While Kerry had a very underwhelming league campaign, their victories against poor Tipperary and Clare sides showed signs of a team finding their groove again and whose forward play was beginning to get slicker. But they haven’t had the easiest few weeks either with the very sad passing of Ellen Clifford, beloved mother of stars Paudie and David, and that is bound to have had a profound emotional impact on the camp.
As intimidating an opening as it is for us, Kerry would also have wished for an easier first fixture than a Mayo team that have been a bit of a thorn in their side in recent years.
Come what may in Killarney, Mayo should still progress with ease through Group 1.
Looking at the broader picture, this All-Ireland Series group stage will be interesting because it’s new but it seems like an awful lot of games to eliminate just four teams. It’s crazy to think that a team could possibly qualify for a preliminary quarter-final in third place with only one point, if they had a favourable score difference.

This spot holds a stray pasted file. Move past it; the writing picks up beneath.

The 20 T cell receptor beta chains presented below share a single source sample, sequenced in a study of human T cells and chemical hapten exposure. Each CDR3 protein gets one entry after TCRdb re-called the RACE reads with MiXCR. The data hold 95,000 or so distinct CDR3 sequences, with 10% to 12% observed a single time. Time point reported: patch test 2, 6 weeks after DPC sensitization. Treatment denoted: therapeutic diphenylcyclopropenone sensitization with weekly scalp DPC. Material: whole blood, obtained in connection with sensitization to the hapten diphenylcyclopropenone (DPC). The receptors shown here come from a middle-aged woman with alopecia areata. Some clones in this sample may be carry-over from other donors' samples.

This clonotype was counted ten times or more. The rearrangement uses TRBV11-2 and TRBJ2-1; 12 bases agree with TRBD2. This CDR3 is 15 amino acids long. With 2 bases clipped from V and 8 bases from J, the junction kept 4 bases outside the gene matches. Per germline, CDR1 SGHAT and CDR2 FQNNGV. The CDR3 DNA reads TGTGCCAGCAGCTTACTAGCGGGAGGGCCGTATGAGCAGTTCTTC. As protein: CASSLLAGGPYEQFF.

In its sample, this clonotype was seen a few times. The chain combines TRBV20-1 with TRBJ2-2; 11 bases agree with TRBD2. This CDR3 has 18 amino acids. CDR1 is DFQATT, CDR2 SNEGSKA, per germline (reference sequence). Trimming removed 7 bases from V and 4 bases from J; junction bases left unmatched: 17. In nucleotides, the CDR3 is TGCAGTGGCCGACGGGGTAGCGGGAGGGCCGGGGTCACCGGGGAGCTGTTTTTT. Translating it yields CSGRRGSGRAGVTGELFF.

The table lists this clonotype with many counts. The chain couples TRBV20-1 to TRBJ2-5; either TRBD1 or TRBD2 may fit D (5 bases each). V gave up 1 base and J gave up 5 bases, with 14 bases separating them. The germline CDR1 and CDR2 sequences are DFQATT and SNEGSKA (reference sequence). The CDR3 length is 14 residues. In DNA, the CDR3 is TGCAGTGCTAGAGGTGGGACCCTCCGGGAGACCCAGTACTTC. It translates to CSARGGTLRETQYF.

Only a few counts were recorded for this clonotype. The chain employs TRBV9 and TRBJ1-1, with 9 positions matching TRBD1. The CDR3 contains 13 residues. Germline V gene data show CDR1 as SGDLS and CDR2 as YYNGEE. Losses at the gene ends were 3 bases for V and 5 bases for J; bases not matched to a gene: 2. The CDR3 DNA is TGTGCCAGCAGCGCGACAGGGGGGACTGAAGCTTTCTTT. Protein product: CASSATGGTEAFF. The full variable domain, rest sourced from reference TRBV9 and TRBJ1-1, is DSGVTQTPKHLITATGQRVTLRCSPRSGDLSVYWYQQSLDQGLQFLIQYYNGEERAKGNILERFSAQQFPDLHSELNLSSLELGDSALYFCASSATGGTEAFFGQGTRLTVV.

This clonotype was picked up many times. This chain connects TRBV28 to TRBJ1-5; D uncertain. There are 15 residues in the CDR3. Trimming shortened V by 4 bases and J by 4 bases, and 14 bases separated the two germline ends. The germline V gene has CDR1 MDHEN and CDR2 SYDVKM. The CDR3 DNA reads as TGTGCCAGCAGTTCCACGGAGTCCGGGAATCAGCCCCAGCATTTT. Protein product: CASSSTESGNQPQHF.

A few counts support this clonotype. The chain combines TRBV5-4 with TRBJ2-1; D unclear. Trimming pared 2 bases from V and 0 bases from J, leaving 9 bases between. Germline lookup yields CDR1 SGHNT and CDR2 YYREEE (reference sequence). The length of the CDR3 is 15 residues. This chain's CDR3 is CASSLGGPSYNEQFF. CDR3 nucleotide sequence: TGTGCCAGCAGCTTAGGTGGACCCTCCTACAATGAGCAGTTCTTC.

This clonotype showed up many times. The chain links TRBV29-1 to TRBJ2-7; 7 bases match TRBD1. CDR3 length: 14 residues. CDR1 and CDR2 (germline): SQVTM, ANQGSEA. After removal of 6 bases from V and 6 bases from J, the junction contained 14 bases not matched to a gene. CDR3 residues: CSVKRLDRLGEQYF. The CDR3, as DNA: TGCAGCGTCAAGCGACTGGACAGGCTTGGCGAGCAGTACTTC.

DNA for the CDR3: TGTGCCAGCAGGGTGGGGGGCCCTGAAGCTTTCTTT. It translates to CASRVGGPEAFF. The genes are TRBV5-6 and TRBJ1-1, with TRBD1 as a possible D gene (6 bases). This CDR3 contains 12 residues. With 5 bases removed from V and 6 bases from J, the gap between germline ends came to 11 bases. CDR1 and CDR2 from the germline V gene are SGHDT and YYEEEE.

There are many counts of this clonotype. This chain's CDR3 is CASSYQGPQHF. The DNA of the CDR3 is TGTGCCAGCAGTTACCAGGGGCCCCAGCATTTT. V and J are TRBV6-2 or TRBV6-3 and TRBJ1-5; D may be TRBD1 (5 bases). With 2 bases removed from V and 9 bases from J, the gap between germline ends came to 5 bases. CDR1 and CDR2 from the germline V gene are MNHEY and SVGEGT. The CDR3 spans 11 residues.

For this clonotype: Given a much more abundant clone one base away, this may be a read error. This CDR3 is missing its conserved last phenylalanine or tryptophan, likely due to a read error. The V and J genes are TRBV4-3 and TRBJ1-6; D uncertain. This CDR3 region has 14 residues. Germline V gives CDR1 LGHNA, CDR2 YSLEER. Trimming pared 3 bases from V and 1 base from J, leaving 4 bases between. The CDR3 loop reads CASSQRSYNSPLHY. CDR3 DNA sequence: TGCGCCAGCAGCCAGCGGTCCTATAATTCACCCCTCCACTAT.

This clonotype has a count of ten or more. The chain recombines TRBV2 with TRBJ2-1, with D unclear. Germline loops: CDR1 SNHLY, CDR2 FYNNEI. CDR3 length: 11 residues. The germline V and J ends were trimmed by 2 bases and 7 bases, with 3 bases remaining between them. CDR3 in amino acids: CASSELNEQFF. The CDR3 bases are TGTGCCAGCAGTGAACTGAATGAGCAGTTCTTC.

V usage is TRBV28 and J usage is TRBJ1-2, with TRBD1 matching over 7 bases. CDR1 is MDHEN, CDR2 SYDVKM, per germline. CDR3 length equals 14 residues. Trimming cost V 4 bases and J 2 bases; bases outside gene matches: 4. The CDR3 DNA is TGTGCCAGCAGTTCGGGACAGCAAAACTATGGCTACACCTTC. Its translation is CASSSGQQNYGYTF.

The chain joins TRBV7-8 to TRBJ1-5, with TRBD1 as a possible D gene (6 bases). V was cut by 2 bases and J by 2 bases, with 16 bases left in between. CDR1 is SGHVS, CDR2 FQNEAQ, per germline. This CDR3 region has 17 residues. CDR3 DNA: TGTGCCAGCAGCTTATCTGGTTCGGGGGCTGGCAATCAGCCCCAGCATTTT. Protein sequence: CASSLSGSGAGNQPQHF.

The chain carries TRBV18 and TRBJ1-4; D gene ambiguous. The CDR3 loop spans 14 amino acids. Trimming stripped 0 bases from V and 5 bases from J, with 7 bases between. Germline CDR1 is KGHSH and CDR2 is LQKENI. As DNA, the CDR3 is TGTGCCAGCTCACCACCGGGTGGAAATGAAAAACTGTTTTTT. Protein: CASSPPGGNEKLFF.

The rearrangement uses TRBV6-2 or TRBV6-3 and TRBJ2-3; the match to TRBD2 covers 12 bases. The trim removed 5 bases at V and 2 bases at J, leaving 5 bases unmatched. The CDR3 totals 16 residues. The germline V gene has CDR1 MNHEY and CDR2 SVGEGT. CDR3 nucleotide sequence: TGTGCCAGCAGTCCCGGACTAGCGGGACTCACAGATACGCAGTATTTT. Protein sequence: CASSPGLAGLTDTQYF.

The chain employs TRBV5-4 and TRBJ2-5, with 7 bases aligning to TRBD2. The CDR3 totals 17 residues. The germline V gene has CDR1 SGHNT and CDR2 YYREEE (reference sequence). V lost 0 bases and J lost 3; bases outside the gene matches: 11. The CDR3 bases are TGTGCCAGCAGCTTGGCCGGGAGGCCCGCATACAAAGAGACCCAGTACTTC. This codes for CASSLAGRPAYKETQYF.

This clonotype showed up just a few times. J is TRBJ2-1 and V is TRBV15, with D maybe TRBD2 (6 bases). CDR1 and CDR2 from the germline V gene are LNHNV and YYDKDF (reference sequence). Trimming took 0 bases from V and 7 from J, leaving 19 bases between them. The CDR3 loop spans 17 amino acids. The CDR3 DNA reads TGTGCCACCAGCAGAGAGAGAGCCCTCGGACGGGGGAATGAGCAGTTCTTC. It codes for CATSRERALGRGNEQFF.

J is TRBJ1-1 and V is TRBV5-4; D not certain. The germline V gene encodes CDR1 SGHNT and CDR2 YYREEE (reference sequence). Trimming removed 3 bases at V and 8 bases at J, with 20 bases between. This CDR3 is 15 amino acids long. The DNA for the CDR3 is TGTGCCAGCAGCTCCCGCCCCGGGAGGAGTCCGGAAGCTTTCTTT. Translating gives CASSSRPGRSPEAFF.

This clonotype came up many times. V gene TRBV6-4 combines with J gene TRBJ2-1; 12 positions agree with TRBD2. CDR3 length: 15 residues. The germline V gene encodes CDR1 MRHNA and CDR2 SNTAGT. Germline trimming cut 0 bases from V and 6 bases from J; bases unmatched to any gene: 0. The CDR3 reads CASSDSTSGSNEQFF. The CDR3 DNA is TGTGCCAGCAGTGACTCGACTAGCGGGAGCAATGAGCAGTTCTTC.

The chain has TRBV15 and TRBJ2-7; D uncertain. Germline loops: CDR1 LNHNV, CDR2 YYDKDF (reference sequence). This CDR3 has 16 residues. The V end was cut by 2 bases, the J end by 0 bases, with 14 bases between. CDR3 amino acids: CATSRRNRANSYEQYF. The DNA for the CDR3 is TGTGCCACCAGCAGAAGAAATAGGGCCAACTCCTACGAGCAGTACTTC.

The GAA are hoping that the lure of third place for struggling teams will help avoid dead-rubber games in the final rounds but I think a relegation-type system would have introduced more jeopardy and tightrope stuff.
Still, it will take a few tweaks and iterations over the coming seasons to find the ideal championship structure going forward but I get the sense that we are on the right road.
Of course, it would be lovely to finish first in the group and needing ‘only’ six big championship games in nine weeks to win Sam but finishing second and having a home preliminary quarter-final would not be a bad scenario either. Seven games in nine weeks will be doable too given the fact that Mayo have a largely injury-free 36-man squad who have had a nice mix of rest and training in recent months.